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Ignition wire resistance and knock sensor resistance?


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3 replies to this topic

#1 Suby Skier

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Posted 15 March 2007 - 07:12 PM

I have a 99 Outback Wagon, 2.5. 148,000 miles.
Does anyone know what the resistance should be on the spark plug wires I am getting a range from about 8 ohms - 11, is this normal?
Also what should the resistance be on a knock sensor?
Thanks in advance.

Ken

#2 OB99W

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Posted 15 March 2007 - 07:56 PM

[...]Does anyone know what the resistance should be on the spark plug wires I am getting a range from about 8 ohms - 11, is this normal?

Assuming the unit is actually kohms, yes.


Also what should the resistance be on a knock sensor?[...]

The knock sensor is a ceramic piezoelectric element; expect resistance to measure quite high. However, resistance testing generally won't tell you much about condition of the knock sensor -- they often crack when failed, so check visually for that, or just replace if you have strong reason to suspect it. If replacing, be sure to clean the mounting surface and tighten the bolt to the proper torque.

#3 Suby Skier

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Posted 15 March 2007 - 08:07 PM

I lower resistance numbers better. I also have a 97 Outback Sport and I checked those wires and got from 6.35k - 8.35k ohms?
When should you replace the spark plug wires? My vehicles have 176,000 and 149,000 on the 99 Outback I do not think that they have been changed before.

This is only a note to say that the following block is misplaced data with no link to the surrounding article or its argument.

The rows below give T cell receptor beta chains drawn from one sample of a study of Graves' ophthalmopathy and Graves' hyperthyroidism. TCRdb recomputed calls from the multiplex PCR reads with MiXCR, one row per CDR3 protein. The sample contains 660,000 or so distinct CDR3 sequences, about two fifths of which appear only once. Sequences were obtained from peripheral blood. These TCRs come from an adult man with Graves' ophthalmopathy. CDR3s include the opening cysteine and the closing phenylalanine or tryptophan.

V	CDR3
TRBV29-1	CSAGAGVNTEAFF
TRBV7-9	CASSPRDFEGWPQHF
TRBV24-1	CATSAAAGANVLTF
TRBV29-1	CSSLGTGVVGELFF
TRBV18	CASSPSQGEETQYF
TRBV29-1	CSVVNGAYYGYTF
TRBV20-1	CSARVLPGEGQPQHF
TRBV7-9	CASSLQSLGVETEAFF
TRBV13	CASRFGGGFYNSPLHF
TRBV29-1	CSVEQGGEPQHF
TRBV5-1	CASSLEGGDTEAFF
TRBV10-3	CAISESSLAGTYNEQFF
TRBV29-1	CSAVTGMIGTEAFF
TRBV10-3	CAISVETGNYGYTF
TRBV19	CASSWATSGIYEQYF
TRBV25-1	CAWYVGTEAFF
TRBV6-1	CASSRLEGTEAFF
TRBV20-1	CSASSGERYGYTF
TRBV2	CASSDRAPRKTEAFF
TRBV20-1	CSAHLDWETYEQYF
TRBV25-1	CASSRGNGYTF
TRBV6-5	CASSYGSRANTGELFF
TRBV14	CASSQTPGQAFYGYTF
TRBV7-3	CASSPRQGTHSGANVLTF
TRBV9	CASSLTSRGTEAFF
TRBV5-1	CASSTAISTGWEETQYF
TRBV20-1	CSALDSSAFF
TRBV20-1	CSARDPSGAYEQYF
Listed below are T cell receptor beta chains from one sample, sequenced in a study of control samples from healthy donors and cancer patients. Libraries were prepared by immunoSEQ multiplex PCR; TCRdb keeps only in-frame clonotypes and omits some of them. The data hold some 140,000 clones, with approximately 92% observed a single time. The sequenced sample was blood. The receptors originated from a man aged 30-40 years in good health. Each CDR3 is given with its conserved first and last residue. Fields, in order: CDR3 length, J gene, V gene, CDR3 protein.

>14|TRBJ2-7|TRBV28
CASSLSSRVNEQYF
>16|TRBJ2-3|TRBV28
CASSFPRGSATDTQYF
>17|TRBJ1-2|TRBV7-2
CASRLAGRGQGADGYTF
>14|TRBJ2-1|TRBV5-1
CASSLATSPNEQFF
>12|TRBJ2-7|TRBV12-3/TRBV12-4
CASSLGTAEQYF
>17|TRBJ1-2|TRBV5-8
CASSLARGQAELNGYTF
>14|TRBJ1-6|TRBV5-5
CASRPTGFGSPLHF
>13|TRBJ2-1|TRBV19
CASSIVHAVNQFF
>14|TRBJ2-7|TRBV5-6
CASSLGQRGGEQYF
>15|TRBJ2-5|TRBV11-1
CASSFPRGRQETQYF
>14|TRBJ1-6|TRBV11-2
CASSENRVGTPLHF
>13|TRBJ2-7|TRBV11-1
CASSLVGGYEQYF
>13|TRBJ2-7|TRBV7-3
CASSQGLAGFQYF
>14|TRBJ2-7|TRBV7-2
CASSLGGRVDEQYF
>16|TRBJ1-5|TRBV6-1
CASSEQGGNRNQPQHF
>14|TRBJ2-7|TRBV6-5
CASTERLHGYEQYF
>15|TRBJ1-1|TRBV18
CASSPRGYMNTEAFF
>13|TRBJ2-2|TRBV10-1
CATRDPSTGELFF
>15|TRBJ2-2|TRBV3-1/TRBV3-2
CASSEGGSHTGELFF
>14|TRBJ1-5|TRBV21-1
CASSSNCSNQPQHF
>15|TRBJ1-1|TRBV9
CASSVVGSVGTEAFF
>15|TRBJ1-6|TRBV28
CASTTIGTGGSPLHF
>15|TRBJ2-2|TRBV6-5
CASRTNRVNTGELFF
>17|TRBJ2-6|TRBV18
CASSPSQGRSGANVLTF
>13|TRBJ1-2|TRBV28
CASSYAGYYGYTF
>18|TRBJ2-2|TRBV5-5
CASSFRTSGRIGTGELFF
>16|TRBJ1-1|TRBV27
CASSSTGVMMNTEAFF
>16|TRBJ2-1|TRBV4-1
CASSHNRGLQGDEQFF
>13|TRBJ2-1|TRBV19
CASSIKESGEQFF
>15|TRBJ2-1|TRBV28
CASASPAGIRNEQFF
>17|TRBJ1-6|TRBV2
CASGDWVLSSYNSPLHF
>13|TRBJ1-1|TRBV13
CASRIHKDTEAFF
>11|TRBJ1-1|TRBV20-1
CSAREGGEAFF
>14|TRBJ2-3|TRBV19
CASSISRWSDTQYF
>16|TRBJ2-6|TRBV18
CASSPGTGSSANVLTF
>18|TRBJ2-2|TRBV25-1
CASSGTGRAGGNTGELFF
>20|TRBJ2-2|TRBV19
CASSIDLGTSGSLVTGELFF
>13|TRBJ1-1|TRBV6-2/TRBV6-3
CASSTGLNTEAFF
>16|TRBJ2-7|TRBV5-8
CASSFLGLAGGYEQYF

#4 OB99W

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Posted 15 March 2007 - 08:48 PM

I lower resistance numbers better. I also have a 97 Outback Sport and I checked those wires and got from 6.35k - 8.35k ohms?

The resistance measurements you're reporting are reasonable. There has to be a certain amount of resistance in the secondary ignition circuit. It's needed to minimize RFI (Radio Frequency Interference), which can effect operation of electronic equipment in the car (computers, radio, etc.); by limiting the rise time of the spark, it can also somewhat improve ignition by lengthening the firing time a bit.

When should you replace the spark plug wires? My vehicles have 176,000 and 149,000 on the 99 Outback I do not think that they have been changed before.

Although plug wires can last for many years and miles, those are a lot of miles for even the best wires, and you might consider replacing them. Nevertheless, if the resistance measures okay, and the insulation is in good condition (no visible sparks when inspected in the dark, and no misfiring, etc. if wetted down by road splash or lightly misted with water from a spray bottle), then they may still be usable.




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